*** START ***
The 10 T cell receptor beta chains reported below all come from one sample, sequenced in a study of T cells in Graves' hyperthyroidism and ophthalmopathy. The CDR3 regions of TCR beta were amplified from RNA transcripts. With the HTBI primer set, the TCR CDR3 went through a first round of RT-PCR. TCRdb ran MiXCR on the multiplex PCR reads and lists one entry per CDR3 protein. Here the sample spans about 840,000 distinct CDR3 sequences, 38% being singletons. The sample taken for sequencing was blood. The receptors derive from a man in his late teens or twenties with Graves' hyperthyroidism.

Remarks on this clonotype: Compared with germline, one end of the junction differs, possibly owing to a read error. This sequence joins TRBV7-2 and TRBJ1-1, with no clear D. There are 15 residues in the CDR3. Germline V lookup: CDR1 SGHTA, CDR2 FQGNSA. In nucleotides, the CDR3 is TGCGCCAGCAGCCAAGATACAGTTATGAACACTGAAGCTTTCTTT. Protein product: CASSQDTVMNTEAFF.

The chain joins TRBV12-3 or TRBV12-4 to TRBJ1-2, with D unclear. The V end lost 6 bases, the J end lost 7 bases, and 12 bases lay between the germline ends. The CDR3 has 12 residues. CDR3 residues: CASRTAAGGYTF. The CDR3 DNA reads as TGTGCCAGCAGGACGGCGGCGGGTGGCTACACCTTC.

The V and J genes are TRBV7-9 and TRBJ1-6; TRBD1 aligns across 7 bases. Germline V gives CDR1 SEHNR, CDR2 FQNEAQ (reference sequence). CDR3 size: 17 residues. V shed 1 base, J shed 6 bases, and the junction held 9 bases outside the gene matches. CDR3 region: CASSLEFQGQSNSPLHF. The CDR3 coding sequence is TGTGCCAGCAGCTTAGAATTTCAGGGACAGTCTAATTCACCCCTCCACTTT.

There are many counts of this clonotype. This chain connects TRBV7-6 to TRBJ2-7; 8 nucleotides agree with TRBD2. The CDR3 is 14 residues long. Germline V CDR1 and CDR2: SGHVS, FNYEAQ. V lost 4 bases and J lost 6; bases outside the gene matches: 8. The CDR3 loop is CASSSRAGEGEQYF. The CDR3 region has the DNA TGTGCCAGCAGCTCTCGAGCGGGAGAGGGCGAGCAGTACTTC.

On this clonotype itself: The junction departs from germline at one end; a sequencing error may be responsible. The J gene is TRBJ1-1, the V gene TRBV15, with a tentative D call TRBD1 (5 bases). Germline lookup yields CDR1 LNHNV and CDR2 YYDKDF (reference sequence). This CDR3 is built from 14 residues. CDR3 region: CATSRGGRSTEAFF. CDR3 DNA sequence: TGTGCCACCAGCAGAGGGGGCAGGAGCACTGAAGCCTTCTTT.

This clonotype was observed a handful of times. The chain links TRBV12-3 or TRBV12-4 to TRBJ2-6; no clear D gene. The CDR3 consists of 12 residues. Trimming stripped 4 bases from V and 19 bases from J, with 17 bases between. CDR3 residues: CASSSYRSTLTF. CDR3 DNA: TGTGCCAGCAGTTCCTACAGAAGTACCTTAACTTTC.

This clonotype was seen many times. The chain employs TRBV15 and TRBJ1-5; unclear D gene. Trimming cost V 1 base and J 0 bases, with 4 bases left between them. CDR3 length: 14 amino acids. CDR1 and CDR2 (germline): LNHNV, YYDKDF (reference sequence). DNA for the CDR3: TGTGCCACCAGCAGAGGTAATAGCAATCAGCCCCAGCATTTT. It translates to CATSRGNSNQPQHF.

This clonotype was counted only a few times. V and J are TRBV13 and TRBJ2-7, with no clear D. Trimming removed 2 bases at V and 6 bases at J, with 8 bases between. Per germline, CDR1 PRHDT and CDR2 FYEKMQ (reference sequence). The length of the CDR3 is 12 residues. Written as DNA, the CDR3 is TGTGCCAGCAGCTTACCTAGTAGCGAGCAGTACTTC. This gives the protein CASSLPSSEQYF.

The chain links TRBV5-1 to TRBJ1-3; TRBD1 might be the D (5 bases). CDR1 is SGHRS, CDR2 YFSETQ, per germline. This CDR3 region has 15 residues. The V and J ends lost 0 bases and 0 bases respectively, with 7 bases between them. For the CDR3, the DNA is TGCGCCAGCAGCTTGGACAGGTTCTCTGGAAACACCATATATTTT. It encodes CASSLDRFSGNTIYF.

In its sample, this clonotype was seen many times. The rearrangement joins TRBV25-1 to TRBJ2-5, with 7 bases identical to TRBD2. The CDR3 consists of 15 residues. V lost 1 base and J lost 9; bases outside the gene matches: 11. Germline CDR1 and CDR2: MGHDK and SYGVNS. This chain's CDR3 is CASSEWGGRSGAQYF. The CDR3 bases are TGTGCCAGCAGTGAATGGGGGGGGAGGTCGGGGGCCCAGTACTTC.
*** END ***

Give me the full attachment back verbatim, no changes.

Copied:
The 10 T cell receptor beta chains reported below all come from one sample, sequenced in a study of T cells in Graves' hyperthyroidism and ophthalmopathy. The CDR3 regions of TCR beta were amplified from RNA transcripts. With the HTBI primer set, the TCR CDR3 went through a first round of RT-PCR. TCRdb ran MiXCR on the multiplex PCR reads and lists one entry per CDR3 protein. Here the sample spans about 840,000 distinct CDR3 sequences, 38% being singletons. The sample taken for sequencing was blood. The receptors derive from a man in his late teens or twenties with Graves' hyperthyroidism.

Remarks on this clonotype: Compared with germline, one end of the junction differs, possibly owing to a read error. This sequence joins TRBV7-2 and TRBJ1-1, with no clear D. There are 15 residues in the CDR3. Germline V lookup: CDR1 SGHTA, CDR2 FQGNSA. In nucleotides, the CDR3 is TGCGCCAGCAGCCAAGATACAGTTATGAACACTGAAGCTTTCTTT. Protein product: CASSQDTVMNTEAFF.

The chain joins TRBV12-3 or TRBV12-4 to TRBJ1-2, with D unclear. The V end lost 6 bases, the J end lost 7 bases, and 12 bases lay between the germline ends. The CDR3 has 12 residues. CDR3 residues: CASRTAAGGYTF. The CDR3 DNA reads as TGTGCCAGCAGGACGGCGGCGGGTGGCTACACCTTC.

The V and J genes are TRBV7-9 and TRBJ1-6; TRBD1 aligns across 7 bases. Germline V gives CDR1 SEHNR, CDR2 FQNEAQ (reference sequence). CDR3 size: 17 residues. V shed 1 base, J shed 6 bases, and the junction held 9 bases outside the gene matches. CDR3 region: CASSLEFQGQSNSPLHF. The CDR3 coding sequence is TGTGCCAGCAGCTTAGAATTTCAGGGACAGTCTAATTCACCCCTCCACTTT.

There are many counts of this clonotype. This chain connects TRBV7-6 to TRBJ2-7; 8 nucleotides agree with TRBD2. The CDR3 is 14 residues long. Germline V CDR1 and CDR2: SGHVS, FNYEAQ. V lost 4 bases and J lost 6; bases outside the gene matches: 8. The CDR3 loop is CASSSRAGEGEQYF. The CDR3 region has the DNA TGTGCCAGCAGCTCTCGAGCGGGAGAGGGCGAGCAGTACTTC.

On this clonotype itself: The junction departs from germline at one end; a sequencing error may be responsible. The J gene is TRBJ1-1, the V gene TRBV15, with a tentative D call TRBD1 (5 bases). Germline lookup yields CDR1 LNHNV and CDR2 YYDKDF (reference sequence). This CDR3 is built from 14 residues. CDR3 region: CATSRGGRSTEAFF. CDR3 DNA sequence: TGTGCCACCAGCAGAGGGGGCAGGAGCACTGAAGCCTTCTTT.

This clonotype was observed a handful of times. The chain links TRBV12-3 or TRBV12-4 to TRBJ2-6; no clear D gene. The CDR3 consists of 12 residues. Trimming stripped 4 bases from V and 19 bases from J, with 17 bases between. CDR3 residues: CASSSYRSTLTF. CDR3 DNA: TGTGCCAGCAGTTCCTACAGAAGTACCTTAACTTTC.

This clonotype was seen many times. The chain employs TRBV15 and TRBJ1-5; unclear D gene. Trimming cost V 1 base and J 0 bases, with 4 bases left between them. CDR3 length: 14 amino acids. CDR1 and CDR2 (germline): LNHNV, YYDKDF (reference sequence). DNA for the CDR3: TGTGCCACCAGCAGAGGTAATAGCAATCAGCCCCAGCATTTT. It translates to CATSRGNSNQPQHF.

This clonotype was counted only a few times. V and J are TRBV13 and TRBJ2-7, with no clear D. Trimming removed 2 bases at V and 6 bases at J, with 8 bases between. Per germline, CDR1 PRHDT and CDR2 FYEKMQ (reference sequence). The length of the CDR3 is 12 residues. Written as DNA, the CDR3 is TGTGCCAGCAGCTTACCTAGTAGCGAGCAGTACTTC. This gives the protein CASSLPSSEQYF.

The chain links TRBV5-1 to TRBJ1-3; TRBD1 might be the D (5 bases). CDR1 is SGHRS, CDR2 YFSETQ, per germline. This CDR3 region has 15 residues. The V and J ends lost 0 bases and 0 bases respectively, with 7 bases between them. For the CDR3, the DNA is TGCGCCAGCAGCTTGGACAGGTTCTCTGGAAACACCATATATTTT. It encodes CASSLDRFSGNTIYF.

In its sample, this clonotype was seen many times. The rearrangement joins TRBV25-1 to TRBJ2-5, with 7 bases identical to TRBD2. The CDR3 consists of 15 residues. V lost 1 base and J lost 9; bases outside the gene matches: 11. Germline CDR1 and CDR2: MGHDK and SYGVNS. This chain's CDR3 is CASSEWGGRSGAQYF. The CDR3 bases are TGTGCCAGCAGTGAATGGGGGGGGAGGTCGGGGGCCCAGTACTTC.